Eleven teachers enter an underground room at the Getty Villa. In a space with wooden crates marked “fragile” sits a large table. They are asked to put on latex gloves as an aura of anticipation fills the air.
“When was this made?” asks curator David Saunders as he pulls an object from one of the smaller boxes sitting on the table.
The group correctly guesses about 600 B.C.
The gathering is part of Wednesday Teacher Workshops at the Getty Villa, a series of free, two-hour workshops in which Getty staff meet with local teachers to share their passion for the arts and develop lesson plans for students who will visit the Museum. It’s just one of the offerings in the Education Department’s free professional development programs for K-12 teachers.
“Teachers can learn about a topic so that when they come back with their students they feel comfortable and confident passing information along,” said Jeanette LaVere, education specialist at the Getty Villa. “A lot of times teachers are overwhelmed with day-to-day teaching. They want to make sure the experience of a museum visit resonates with their students. The workshops help connect with what they’re already studying.”
The topic of this workshop was myth and narrative in Greek Art. The participants, teachers with students ranging from kindergartners to high school seniors, were invited to the Collections Store Room—home to the antiquities that aren’t on view in the galleries—to handle and inspect fragments and, in some cases, whole Greek vases and plates.
They were carefully handled and passed like…well, ancient Greek vases and plates.
It’s one thing to talk about art; it’s another thing to touch it. Teachers who attend the workshops can go back to their classrooms and share their accounts of their experience with students. Instead of consulting a textbook, students can consult their teachers.
“It’s no different from Superman or Sponge Bob on a sippy cup,” said Marcia Moore, an art history teacher at New Roads school in Santa Monica, as she inspected a sherd before passing it on to another teacher. “I want my students to understand that the Greeks were like us. We have our cups, decorated with pictures of our heroes, and our cultural stories.”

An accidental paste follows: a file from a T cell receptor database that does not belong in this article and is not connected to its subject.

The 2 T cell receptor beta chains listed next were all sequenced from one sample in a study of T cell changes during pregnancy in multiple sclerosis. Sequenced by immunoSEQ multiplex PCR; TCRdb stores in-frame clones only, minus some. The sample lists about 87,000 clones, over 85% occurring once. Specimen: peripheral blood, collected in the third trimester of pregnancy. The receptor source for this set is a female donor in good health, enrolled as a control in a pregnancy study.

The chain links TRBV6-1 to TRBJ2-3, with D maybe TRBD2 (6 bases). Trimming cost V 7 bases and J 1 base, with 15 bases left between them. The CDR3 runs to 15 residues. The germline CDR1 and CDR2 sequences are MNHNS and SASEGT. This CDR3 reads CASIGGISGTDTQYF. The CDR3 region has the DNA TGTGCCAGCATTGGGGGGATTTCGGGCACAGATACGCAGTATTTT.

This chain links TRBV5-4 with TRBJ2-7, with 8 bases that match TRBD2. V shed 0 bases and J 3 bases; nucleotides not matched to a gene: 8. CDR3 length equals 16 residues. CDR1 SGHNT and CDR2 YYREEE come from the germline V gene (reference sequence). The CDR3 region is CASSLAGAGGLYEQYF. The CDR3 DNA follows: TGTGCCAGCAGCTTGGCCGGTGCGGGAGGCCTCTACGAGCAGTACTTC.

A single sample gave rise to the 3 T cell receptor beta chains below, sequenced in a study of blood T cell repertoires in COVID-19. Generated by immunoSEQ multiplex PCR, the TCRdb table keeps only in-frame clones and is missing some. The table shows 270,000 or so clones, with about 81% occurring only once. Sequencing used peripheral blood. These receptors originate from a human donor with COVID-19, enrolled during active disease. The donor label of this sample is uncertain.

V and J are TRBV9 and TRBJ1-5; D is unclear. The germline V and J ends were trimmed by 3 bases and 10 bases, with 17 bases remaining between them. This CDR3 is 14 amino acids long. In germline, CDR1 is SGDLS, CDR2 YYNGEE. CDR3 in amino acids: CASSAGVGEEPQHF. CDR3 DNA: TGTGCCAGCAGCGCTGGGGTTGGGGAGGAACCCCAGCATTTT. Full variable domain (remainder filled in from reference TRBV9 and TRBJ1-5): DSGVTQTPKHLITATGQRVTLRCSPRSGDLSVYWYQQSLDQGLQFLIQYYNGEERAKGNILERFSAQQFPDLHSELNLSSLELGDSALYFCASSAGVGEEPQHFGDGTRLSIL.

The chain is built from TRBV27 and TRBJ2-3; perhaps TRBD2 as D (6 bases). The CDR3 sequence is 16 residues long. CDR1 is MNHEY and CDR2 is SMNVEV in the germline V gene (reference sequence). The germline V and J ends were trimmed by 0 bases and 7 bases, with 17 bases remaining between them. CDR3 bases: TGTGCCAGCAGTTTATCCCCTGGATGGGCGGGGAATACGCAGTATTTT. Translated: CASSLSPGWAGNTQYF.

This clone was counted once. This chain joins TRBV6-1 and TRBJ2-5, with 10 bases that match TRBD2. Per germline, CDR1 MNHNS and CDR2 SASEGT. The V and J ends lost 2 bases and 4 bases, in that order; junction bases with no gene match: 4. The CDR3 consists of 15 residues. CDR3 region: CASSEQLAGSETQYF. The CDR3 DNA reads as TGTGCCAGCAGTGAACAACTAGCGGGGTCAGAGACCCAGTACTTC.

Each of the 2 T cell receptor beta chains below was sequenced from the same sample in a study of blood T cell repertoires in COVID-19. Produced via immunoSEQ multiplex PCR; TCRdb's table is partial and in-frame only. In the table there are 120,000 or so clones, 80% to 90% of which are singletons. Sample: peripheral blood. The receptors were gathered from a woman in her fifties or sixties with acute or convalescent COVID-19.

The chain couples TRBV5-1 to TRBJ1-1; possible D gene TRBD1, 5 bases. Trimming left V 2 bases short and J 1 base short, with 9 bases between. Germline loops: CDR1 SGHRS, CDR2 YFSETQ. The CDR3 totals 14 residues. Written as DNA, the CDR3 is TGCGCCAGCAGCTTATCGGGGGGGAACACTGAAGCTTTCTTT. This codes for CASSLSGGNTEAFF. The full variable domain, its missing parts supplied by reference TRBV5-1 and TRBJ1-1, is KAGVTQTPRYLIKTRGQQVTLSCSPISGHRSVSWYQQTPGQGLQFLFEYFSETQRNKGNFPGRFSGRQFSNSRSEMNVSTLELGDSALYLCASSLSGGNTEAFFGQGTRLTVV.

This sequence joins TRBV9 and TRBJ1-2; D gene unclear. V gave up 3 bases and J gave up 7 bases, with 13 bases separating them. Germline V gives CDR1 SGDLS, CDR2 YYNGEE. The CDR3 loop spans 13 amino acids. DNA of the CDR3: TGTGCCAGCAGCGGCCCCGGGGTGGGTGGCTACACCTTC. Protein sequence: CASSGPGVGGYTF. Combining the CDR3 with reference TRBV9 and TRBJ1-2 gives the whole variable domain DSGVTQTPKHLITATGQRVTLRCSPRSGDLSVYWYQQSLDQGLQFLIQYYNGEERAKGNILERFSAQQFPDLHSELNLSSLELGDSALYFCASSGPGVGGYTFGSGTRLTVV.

“Artists were drawing from a common stock of heroes and myths,” Saunders told the teachers about the paintings on the vases. “The themes and episodes can give us a glimpse of what their culture valued.”
Saunders also believes we shouldn’t overlook the vases’ original purpose. “These were objects that were meant to be handled, and drank from and used. They invite the viewer’s participation.”
The figures and scenes on their surface have to be decoded, and sometimes one has only a fragment or two to work with. Given a few clues, the teachers were able to pass fragments and piece together information very quickly: Black figures on the vase? It’s from Athens.
Saunders enjoys these workshops as much as the teachers.
“It’s important to me to understand what’s meaningful to visitors. Hearing from them keeps my focus and interest in ancient art fresh and relevant. That’s how I got into the subject—by being able to handle the pieces myself. You learn to engage with these pieces differently.”
The program of “teaching the teachers” seems very worthwhile. As someone who recently acquired several ancient Greek vases, I can attest to the value of being able to pick one up in your hands. History comes alive as you try to visualize who might have painted it and who might have used it. The red and black-figure scenes are a glimpse of how people lived in a fascinating era.
I have had the pleasure of corresponding with Dr. Saunders and find him to be personable and knowledgeable; clearly an asset of the Getty.